Primary ACL repair involves suturing the torn ACL back together. ACL repair does not utilize a donor graft source. The torn ends of the ACL are trimmed to remove any frayed or damaged tissue, carefully aligned, and sutured together. Alternatively, the torn ACL may be reattached to the bone on which it naturally inserts using sutures and bone tunnels., ACL repair configurations may be reinforced, synthetic scaffolds, biological adjuncts, or other external devices.
Why is there recent renewed interest in primary ACL repair?
Advancements in surgical techniques and technologies have made primary ACL repair more feasible. ACL repair was thoroughly studied in the 1980s and replaced with more modern and effective ACL reconstruction techniques. Surgeons who recommend the ACL procedure as an alternative to ACL reconstruction point out the potential for a shorter recovery time, the idea of preserving a patient’s natural ligament tissue and reduced risk of donor site morbidity as the procedure does not involve harvesting donor tissue graft. Moreover, offering patients the option of ACL repair is also a way for Orthopedic Surgeons to differentiate themselves from other knee surgeons.
Does primary ACL repair have a lasting positive outcome?
While primary ACL repair can be a viable option for a small subset of patients with ACL tears, it is not suitable for most patients, especially those patients who actively participate in pivoting sports. The clinical success rates of the ACL repair are inferior to ACL reconstruction; moreover, revision rates of ACL repair patients far exceed those observed for ACL reconstruction patients. Failure rates of ACL repair procedures are especially high in young patients (age less than 30 years) who participate in ballistic, high demand sports. Patients considering primary ACL repair should seek a second opinion from an orthopedic surgeon who specializes in the treatment of ACL injuries to confirm the appropriateness of ACL repair in their specific circumstance.
Doctor Williams’ practice specializes in the treatment of knee ligament injuries; he performs a high volume of both primary and revision ACL surgeries. Unfortunately, many of these revision ACL surgeries are performed on patients who underwent primary ACL repairs from other practices. ACL repair does have a place in the continuum of ACL treatment options following ACL injury. It is a reasonable option in lower demand, older patients.
Facts about primary ACL repair surgery?
- Primary ACL repair is typically only considered for patients with a proximal (femoral) avulsion tear (the ligament is pulled away from the bone); other tear configurations (i.e. mid-substance) are less optimal for current ACL repair methods.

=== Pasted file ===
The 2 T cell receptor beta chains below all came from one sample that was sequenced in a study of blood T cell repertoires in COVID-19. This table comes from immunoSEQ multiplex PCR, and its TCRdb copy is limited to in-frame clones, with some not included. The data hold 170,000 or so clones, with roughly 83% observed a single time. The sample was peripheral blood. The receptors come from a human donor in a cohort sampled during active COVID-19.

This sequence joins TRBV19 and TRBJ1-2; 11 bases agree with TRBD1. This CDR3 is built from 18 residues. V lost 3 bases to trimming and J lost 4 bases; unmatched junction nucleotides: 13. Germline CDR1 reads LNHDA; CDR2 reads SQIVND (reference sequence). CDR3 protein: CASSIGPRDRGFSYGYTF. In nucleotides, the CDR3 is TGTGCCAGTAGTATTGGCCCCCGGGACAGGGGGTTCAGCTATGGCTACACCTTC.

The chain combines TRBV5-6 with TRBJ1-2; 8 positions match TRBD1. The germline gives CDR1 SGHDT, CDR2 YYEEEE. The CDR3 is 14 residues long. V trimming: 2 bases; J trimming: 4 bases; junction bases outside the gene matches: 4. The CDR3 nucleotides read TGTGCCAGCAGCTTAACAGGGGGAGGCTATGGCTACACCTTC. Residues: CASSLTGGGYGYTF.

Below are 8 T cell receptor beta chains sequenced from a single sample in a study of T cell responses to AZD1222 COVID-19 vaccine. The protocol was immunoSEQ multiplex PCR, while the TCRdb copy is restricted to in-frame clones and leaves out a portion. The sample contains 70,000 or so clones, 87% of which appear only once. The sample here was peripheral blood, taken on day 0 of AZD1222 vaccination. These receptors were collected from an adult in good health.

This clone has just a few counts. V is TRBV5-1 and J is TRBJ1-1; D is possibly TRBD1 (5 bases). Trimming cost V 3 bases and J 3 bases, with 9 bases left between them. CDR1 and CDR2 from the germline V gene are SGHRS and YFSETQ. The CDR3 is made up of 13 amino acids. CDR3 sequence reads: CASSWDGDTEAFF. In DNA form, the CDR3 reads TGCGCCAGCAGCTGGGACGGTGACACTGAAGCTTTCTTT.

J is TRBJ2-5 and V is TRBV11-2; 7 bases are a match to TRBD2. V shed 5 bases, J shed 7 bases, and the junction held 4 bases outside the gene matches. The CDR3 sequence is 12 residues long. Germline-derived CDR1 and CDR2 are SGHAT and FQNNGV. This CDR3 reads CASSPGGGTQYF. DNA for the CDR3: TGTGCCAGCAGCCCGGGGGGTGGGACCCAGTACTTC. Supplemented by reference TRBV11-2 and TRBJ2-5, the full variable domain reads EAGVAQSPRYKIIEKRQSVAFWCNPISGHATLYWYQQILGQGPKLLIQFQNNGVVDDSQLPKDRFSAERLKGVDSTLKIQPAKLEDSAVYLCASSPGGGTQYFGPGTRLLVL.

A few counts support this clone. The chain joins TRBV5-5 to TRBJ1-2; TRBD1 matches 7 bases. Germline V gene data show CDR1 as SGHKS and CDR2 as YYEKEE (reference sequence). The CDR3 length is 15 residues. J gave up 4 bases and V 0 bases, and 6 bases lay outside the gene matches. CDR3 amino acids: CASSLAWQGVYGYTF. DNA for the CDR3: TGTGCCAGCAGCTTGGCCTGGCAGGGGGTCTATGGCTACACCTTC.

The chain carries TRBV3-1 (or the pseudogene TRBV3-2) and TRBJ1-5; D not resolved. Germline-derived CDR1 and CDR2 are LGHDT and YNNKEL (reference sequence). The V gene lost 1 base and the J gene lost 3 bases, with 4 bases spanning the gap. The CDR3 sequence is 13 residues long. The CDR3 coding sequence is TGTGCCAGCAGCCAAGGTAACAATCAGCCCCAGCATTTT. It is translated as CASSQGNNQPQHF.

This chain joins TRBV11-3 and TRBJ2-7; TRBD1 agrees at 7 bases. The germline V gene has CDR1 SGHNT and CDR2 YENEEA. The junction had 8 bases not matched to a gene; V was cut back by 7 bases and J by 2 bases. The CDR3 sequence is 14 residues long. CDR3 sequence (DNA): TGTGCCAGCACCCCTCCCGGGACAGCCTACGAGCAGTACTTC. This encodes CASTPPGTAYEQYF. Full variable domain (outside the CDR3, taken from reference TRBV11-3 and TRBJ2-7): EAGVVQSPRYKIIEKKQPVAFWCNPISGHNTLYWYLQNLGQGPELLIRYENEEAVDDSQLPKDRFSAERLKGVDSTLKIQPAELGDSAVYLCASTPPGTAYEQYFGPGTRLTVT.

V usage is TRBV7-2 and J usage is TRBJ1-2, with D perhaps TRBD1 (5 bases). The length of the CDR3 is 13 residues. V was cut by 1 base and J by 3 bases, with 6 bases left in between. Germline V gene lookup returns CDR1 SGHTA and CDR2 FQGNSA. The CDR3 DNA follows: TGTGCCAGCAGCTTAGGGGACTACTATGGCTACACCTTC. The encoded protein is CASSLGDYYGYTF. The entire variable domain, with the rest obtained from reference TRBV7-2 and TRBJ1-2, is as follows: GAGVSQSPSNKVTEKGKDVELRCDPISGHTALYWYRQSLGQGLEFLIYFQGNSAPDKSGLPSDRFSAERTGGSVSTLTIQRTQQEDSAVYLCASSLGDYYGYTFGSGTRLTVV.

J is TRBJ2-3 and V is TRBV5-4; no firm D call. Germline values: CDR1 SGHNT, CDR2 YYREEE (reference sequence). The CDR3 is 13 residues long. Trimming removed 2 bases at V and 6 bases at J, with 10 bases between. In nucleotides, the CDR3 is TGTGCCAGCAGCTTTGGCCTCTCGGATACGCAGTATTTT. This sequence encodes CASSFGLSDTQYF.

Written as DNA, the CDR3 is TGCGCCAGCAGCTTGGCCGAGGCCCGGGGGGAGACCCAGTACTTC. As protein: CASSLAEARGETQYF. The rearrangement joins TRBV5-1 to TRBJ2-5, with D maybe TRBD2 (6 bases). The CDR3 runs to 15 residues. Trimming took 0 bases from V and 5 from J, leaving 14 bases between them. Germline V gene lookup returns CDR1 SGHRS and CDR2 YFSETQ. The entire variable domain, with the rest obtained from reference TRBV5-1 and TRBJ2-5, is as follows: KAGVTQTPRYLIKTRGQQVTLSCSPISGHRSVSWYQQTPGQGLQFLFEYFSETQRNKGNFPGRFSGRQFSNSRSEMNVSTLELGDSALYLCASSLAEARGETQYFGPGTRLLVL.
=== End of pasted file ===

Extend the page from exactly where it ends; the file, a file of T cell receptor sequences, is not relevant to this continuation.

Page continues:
- Suturing a torn ACL back without causing additional damage to the ligament requires a high level of surgical skill and expertise, making it potentially more challenging than ACL reconstruction surgery.
- The success rates of primary ACL repair are generally poorer than those of ACL reconstruction, particularly for athletes or individuals with high activity levels. The repaired ACL is more prone to re-tearing and may not provide the same stability as a reconstructed ACL.
- While a shorter recovery time is often one of the benefits touted for primary ACL repair, the recovery time is often actually longer than after ACL reconstruction because the repaired ACL needs time to heal and regain strength. Oftentimes, ACL repair patients must be immobilized early in the rehab process to facilitate ligament healing. This can result in knee stiffness and loss of leg strength.
- The long-term results and durability of current ACL repair methods are unknown.
Is primary ACL repair less expensive than ACL reconstruction?
ACL repair is not less expensive than ACL reconstruction.
Does primary ACL repair surgery take less time than ACL reconstruction?
No. Skilled ACL surgeons should be able to complete a primary ACL repair or ACL reconstruction in under an hour.
Although ACL repair is an emerging approach in the treatment of the ACL injured patient, clinical results and revision rates of primary ACL repair are inferior to ACL reconstruction. Patients should consult with a surgeon well-versed in the treatment of these injuries before moving ahead with either ACL repair or ACL reconstruction.